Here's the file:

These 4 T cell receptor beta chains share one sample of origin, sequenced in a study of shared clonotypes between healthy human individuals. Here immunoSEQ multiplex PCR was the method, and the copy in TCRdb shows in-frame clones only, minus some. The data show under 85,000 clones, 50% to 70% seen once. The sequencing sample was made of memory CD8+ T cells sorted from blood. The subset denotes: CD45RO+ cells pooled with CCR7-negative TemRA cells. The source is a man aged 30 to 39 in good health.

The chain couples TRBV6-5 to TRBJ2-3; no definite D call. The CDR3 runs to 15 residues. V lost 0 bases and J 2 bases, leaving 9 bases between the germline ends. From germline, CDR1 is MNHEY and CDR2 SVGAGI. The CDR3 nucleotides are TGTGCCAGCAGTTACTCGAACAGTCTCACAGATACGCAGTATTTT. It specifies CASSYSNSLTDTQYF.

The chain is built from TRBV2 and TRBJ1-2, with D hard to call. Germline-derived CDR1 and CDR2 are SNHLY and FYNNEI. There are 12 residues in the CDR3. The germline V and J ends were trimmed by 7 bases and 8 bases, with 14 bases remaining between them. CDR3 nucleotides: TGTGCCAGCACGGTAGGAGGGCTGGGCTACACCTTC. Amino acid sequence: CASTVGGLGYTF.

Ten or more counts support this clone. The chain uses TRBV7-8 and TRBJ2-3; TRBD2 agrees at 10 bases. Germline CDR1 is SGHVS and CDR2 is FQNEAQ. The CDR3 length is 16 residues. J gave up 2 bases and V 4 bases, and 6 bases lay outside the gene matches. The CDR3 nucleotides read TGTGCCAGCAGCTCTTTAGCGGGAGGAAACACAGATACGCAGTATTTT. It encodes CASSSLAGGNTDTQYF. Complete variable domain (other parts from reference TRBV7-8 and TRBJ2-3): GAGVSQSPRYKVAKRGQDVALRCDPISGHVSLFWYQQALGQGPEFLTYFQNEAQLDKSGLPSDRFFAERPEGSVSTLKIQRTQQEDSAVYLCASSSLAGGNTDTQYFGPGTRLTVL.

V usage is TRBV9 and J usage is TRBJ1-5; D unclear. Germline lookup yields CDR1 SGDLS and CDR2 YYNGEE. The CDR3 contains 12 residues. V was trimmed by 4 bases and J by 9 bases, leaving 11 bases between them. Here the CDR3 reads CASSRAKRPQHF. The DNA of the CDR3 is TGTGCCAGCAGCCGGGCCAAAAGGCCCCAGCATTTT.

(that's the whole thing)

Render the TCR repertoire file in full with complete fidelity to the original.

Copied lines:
These 4 T cell receptor beta chains share one sample of origin, sequenced in a study of shared clonotypes between healthy human individuals. Here immunoSEQ multiplex PCR was the method, and the copy in TCRdb shows in-frame clones only, minus some. The data show under 85,000 clones, 50% to 70% seen once. The sequencing sample was made of memory CD8+ T cells sorted from blood. The subset denotes: CD45RO+ cells pooled with CCR7-negative TemRA cells. The source is a man aged 30 to 39 in good health.

The chain couples TRBV6-5 to TRBJ2-3; no definite D call. The CDR3 runs to 15 residues. V lost 0 bases and J 2 bases, leaving 9 bases between the germline ends. From germline, CDR1 is MNHEY and CDR2 SVGAGI. The CDR3 nucleotides are TGTGCCAGCAGTTACTCGAACAGTCTCACAGATACGCAGTATTTT. It specifies CASSYSNSLTDTQYF.

The chain is built from TRBV2 and TRBJ1-2, with D hard to call. Germline-derived CDR1 and CDR2 are SNHLY and FYNNEI. There are 12 residues in the CDR3. The germline V and J ends were trimmed by 7 bases and 8 bases, with 14 bases remaining between them. CDR3 nucleotides: TGTGCCAGCACGGTAGGAGGGCTGGGCTACACCTTC. Amino acid sequence: CASTVGGLGYTF.

Ten or more counts support this clone. The chain uses TRBV7-8 and TRBJ2-3; TRBD2 agrees at 10 bases. Germline CDR1 is SGHVS and CDR2 is FQNEAQ. The CDR3 length is 16 residues. J gave up 2 bases and V 4 bases, and 6 bases lay outside the gene matches. The CDR3 nucleotides read TGTGCCAGCAGCTCTTTAGCGGGAGGAAACACAGATACGCAGTATTTT. It encodes CASSSLAGGNTDTQYF. Complete variable domain (other parts from reference TRBV7-8 and TRBJ2-3): GAGVSQSPRYKVAKRGQDVALRCDPISGHVSLFWYQQALGQGPEFLTYFQNEAQLDKSGLPSDRFFAERPEGSVSTLKIQRTQQEDSAVYLCASSSLAGGNTDTQYFGPGTRLTVL.

V usage is TRBV9 and J usage is TRBJ1-5; D unclear. Germline lookup yields CDR1 SGDLS and CDR2 YYNGEE. The CDR3 contains 12 residues. V was trimmed by 4 bases and J by 9 bases, leaving 11 bases between them. Here the CDR3 reads CASSRAKRPQHF. The DNA of the CDR3 is TGTGCCAGCAGCCGGGCCAAAAGGCCCCAGCATTTT.